JC / Railbird


New Look for DRF

Back in May, I posted screenshots of an in-progress DRF.com redesign. Just in time for the summer meets, the new look is now live on the site*:

DRF's new look

A few quick impressions:

Of positive note is the play-the-races module, a dashboard for the day’s racing action, which will be customizable at some point in the future, writes Steven Crist, although I do miss seeing headlines in that space above the fold. Depth of reporting is one of DRF’s strengths and I hate to see it downplayed on the homepage. The “News Center,” however, is so well laid out it makes a fine alterna-home for visitors more interested in headlines. But no RSS still? With the site built in Drupal, that’s a little surprising.

The flyout menus on the main navigation bar are nicely done, neatly handling the problem of having so much information to display.

The “Learn” and “How To” tabs of the earlier draft have been combined into one, “Learn,” which displays links to an uneven mix of educational and customer acquisition content. I do like that the Keeneland DRF archive gets some good space on the “Horse Racing History” page.

It’s not unusual to take a redesign live with a list of things to tweak, but there are aspects of the new look that are less polished than might be expected, such as the awkward spacing and empty areas of the header, footer, and certain in-page elements, and the spots of funky typography, particularly on the homepage. Maybe those items will be addressed in progressive iterations.

*1:00 PM Update: Rather, it was live, for about an hour this morning. The old look has returned. So, was the launch buggy? Or premature? [Buggy, I hear.]

TK (The Future of Print/DRF)

In the wake of developments at Blood-Horse and Newsweek, Ray Paulick is pondering the future of print. Replying to an observation I made here, he asks:

But can a robust digital strategy financially carry a flagging print product?

Let’s leave aside for now the implicit assumption in the question of print’s primacy, and reframe it: What digital strategy can carry a print product?

For clues, look to the venerable Atlantic:

This year, with print revenues holding steady in the down market, digital and event revenues are expected to make up nearly half of the [Atlantic’s] total haul. For the month of April, according to Mr. Smith, The Atlantic brought in more revenue from digital advertising than it did from print.

Or to Newsweek editor Jon Meacham, reportedly working on a bid to buy the magazine, who told Jon Stewart on the Daily Show that “it’s probably time to flip” the focus of production from print to digital.

Derek Powazek offers five easy steps on how a magazine might make that flip. Of course, there’s nothing easy about altering the brutal economics of weekly publishing, but Powazek’s advice includes a couple recommendations that seem particularly pertinent to racing magazines, such as connecting to your community, looking to tiered subscribers for revenue (which means developing digital products they’ll pay for), and using print to package the best from the previous week (or month). The last point is crucial: A weekly print magazine isn’t delivering the news, it’s archiving it — make each issue worth keeping.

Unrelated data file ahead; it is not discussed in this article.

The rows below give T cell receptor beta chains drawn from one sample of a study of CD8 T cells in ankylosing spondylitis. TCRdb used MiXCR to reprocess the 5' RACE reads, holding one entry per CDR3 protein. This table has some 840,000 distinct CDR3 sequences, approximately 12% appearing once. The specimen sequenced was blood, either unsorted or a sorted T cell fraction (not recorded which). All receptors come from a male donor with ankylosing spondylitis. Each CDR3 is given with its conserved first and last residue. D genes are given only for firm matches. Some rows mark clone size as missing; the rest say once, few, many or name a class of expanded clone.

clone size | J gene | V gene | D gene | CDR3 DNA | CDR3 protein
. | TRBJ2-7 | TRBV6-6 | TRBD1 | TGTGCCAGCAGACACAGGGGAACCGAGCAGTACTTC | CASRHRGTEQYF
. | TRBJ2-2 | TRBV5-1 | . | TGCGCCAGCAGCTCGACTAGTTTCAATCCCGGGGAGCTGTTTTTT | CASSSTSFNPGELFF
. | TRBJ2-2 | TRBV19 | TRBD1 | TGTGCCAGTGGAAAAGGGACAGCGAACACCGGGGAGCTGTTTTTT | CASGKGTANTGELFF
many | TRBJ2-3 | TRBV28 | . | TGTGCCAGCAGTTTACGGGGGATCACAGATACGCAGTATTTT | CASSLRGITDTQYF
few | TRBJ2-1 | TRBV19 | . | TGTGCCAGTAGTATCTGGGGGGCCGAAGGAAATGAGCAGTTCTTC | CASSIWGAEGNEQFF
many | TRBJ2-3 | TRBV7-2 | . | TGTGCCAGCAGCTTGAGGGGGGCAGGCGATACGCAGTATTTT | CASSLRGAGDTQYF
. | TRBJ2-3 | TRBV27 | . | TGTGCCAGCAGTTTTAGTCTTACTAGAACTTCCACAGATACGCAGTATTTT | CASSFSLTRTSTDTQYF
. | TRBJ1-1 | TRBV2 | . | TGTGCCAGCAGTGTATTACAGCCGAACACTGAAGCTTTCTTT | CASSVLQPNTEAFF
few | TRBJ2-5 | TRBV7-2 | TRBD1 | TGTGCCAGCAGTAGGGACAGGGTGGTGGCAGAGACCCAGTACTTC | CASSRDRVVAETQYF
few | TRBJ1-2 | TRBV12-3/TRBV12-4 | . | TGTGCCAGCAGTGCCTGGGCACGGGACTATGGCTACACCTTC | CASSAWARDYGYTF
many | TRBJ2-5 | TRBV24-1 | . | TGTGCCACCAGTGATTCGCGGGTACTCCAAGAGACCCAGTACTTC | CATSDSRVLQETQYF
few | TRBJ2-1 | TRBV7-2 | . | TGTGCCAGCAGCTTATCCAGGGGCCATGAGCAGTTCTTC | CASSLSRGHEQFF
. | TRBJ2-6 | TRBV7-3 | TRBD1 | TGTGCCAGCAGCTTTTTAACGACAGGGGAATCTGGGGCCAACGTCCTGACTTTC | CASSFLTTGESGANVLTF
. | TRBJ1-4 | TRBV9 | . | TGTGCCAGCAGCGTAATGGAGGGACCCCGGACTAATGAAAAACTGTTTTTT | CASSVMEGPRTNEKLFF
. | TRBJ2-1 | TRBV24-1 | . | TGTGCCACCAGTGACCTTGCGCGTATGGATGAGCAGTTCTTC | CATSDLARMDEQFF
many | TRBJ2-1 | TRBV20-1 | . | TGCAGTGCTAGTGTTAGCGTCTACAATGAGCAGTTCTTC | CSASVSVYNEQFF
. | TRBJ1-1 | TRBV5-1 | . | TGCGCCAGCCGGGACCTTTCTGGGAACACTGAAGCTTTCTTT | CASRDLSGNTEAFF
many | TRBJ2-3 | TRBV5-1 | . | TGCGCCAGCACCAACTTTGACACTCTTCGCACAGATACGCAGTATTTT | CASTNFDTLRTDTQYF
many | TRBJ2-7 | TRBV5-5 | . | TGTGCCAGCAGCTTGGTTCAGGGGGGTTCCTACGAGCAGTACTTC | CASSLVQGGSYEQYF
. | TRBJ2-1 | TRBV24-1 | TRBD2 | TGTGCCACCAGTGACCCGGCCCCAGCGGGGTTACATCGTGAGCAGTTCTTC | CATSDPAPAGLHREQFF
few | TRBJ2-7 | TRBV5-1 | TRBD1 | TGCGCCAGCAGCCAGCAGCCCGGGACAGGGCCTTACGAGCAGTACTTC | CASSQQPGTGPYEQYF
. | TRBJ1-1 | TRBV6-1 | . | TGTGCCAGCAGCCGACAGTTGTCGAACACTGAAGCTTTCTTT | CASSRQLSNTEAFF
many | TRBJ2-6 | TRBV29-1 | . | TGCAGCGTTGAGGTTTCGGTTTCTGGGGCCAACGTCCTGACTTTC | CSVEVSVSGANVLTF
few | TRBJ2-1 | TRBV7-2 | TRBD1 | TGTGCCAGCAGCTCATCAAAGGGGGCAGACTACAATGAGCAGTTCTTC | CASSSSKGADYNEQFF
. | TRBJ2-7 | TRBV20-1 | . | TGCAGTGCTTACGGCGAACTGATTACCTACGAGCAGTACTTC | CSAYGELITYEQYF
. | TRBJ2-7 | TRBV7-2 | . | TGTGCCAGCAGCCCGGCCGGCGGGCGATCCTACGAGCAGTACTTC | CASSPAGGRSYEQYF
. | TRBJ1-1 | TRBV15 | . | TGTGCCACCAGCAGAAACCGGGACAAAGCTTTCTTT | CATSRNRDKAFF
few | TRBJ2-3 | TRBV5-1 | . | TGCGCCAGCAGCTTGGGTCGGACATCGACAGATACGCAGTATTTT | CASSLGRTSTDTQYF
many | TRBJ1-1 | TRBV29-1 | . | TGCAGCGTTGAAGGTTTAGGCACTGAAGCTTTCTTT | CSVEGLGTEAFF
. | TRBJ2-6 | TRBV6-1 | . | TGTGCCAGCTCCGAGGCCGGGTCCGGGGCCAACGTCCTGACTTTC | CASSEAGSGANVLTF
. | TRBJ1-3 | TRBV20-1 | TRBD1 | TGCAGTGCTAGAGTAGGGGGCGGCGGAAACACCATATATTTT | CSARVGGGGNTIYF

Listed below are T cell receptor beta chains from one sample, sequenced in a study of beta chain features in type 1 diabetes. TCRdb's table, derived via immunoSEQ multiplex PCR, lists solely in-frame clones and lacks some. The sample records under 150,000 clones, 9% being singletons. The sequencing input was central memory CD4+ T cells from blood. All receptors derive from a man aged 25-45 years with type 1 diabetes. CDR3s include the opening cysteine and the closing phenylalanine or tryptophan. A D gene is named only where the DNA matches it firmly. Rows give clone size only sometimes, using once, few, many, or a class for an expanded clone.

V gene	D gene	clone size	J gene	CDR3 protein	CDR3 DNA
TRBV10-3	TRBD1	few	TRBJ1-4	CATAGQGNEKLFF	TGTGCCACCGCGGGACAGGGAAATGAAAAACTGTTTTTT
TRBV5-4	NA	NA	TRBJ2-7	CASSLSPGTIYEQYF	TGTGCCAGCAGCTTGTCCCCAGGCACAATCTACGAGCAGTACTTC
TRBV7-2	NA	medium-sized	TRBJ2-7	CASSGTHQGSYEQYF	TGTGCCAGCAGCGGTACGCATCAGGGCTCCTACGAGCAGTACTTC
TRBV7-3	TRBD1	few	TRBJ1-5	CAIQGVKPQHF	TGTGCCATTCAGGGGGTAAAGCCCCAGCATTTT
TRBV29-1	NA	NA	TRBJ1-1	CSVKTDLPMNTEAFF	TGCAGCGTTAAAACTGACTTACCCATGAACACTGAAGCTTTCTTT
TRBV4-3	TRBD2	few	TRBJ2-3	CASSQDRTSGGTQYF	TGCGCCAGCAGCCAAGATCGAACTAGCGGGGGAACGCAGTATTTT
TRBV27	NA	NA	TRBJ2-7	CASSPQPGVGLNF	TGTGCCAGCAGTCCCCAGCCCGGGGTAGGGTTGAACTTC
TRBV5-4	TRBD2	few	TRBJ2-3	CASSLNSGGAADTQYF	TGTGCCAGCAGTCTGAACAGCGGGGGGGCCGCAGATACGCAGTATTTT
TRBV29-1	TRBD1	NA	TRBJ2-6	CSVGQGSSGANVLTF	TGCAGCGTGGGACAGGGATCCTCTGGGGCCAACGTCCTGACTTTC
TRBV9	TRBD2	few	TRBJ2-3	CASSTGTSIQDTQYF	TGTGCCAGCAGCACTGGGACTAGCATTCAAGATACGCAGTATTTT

– – – – – 

Is a DRF.com redesign in the works? Earlier this afternoon, a correspondent emailed a URL — accidentally discovered through a Google search and completely unprotected — that appears to be a Daily Racing Form development site. The new look, obviously in progress and still a little rough, has a smart and modern feel and makes racing information more visible on the main page (very Racing Post of them). It’s also built on Drupal, an open source CMS that attracted good buzz this week when the Nation announced it was the system underlying their freshened site.

Screenshots (homepage, interior page, navigation detail):

DRF Beta

DRF Beta

DRF Beta

The DRF site was last updated in January 2007 (a project I was very much involved with as site manager); the redesign then was geared towards its existing audience. What’s interesting about the direction DRF seems to be going in with this look is that, in addition to making the site more functional for users who are already horseplayers and DRF customers, there appears to be an emphasis on making the site (and game, presumably, based on the recent introduction of a product like EasyForm) more accessible to new players and casual fans. Note the tabs “Learn” and “How To” in the navigation bar — fan education is more prominent than it is on the current site.